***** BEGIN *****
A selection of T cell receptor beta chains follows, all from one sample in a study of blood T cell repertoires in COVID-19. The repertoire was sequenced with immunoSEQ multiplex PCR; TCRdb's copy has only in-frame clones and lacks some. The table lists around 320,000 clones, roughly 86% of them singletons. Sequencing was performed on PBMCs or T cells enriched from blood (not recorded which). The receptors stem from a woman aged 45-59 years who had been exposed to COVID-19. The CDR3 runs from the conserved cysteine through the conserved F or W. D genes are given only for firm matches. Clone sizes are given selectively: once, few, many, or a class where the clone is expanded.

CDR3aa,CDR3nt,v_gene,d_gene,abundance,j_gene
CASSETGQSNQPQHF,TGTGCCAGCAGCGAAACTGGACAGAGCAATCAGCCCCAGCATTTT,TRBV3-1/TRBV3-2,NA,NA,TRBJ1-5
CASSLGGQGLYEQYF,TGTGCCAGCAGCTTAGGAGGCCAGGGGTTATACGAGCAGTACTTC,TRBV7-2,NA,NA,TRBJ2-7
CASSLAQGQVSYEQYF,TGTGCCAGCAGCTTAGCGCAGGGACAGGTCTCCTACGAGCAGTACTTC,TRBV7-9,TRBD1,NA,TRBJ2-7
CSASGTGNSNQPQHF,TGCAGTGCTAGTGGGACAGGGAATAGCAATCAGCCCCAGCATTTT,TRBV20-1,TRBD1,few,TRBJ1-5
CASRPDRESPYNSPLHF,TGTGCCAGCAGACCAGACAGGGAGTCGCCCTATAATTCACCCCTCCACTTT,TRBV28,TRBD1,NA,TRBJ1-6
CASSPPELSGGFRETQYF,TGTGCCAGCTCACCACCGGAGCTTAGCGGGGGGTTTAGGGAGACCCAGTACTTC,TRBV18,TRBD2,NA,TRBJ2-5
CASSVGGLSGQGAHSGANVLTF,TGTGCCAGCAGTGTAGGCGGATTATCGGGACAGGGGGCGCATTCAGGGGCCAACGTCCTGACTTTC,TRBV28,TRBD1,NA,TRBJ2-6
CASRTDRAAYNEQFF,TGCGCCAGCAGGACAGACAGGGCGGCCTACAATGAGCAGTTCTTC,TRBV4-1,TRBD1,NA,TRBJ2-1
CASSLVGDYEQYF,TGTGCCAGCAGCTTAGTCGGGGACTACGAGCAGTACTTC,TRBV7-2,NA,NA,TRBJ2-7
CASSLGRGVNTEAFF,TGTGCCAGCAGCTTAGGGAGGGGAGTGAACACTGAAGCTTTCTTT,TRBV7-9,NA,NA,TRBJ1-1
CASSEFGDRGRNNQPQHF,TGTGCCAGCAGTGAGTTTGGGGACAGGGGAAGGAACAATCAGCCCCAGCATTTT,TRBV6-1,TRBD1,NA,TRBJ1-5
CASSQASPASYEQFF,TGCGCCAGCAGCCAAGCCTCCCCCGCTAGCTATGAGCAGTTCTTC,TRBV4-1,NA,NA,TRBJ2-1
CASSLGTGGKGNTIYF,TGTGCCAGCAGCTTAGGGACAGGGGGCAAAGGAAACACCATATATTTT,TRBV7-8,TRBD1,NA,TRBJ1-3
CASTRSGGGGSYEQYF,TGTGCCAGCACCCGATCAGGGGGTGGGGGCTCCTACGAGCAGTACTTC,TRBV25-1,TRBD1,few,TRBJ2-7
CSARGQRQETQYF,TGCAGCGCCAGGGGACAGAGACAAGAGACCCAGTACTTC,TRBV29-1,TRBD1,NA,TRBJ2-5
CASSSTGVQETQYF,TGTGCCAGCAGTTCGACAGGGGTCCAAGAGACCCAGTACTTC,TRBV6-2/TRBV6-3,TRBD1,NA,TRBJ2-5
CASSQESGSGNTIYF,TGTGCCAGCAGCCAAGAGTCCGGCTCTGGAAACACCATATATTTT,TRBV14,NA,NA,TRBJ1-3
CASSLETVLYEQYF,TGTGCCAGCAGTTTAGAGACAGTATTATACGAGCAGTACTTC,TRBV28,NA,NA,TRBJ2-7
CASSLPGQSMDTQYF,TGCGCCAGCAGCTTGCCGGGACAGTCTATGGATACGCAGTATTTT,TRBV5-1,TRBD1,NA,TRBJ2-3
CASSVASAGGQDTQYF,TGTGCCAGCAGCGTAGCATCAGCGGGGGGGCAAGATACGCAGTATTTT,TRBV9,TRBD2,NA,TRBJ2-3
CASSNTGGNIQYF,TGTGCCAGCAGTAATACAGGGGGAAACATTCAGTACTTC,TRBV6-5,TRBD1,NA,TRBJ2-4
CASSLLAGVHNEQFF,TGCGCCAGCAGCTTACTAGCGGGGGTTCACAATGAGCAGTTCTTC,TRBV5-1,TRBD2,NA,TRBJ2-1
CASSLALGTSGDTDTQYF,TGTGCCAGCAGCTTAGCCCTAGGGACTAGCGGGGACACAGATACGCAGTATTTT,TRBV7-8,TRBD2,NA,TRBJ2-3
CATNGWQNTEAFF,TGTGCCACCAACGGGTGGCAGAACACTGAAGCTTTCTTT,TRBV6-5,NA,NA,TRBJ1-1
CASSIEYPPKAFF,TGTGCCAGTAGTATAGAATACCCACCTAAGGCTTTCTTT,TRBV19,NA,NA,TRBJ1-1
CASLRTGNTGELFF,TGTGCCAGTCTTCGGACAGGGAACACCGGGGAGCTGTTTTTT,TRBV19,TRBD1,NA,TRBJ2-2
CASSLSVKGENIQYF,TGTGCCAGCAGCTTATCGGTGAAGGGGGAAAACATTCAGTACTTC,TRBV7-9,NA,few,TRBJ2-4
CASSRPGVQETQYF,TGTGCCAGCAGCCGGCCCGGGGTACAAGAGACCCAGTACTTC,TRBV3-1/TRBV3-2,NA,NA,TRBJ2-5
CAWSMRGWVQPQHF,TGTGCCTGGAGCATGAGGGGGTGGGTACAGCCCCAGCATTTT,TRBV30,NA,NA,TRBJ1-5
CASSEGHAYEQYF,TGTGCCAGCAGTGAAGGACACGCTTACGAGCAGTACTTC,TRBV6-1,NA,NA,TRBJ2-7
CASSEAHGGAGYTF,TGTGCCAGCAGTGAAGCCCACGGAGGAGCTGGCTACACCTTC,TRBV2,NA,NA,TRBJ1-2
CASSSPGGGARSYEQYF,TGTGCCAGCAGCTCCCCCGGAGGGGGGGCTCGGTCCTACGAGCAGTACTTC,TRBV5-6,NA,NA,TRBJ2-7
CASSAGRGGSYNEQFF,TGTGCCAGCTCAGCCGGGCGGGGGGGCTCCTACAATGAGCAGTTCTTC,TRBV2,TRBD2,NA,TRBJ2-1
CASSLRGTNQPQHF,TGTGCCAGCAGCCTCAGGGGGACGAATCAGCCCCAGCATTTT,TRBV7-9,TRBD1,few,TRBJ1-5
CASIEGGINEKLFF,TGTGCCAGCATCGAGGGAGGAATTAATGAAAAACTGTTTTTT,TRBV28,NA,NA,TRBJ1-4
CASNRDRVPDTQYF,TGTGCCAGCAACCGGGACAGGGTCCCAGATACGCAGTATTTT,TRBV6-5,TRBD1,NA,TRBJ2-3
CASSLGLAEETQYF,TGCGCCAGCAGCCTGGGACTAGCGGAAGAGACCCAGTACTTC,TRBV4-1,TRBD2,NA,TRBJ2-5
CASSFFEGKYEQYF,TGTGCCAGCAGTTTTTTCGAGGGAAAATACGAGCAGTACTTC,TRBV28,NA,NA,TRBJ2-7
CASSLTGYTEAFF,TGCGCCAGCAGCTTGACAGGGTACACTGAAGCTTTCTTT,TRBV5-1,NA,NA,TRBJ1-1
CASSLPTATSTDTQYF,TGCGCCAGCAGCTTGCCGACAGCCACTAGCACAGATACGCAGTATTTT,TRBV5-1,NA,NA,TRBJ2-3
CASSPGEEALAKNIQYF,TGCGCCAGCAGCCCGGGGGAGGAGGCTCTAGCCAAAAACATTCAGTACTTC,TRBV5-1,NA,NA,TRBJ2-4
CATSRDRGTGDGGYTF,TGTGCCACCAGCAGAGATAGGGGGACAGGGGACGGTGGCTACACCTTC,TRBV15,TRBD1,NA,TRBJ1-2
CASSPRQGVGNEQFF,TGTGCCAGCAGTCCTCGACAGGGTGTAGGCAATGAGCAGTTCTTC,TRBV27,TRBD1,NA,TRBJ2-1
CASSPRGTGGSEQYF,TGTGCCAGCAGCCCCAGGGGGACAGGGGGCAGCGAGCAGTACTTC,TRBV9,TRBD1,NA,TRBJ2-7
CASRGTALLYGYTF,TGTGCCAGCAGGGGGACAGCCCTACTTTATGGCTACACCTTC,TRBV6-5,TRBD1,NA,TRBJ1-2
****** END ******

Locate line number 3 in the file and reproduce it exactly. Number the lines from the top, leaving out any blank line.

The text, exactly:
CASSETGQSNQPQHF,TGTGCCAGCAGCGAAACTGGACAGAGCAATCAGCCCCAGCATTTT,TRBV3-1/TRBV3-2,NA,NA,TRBJ1-5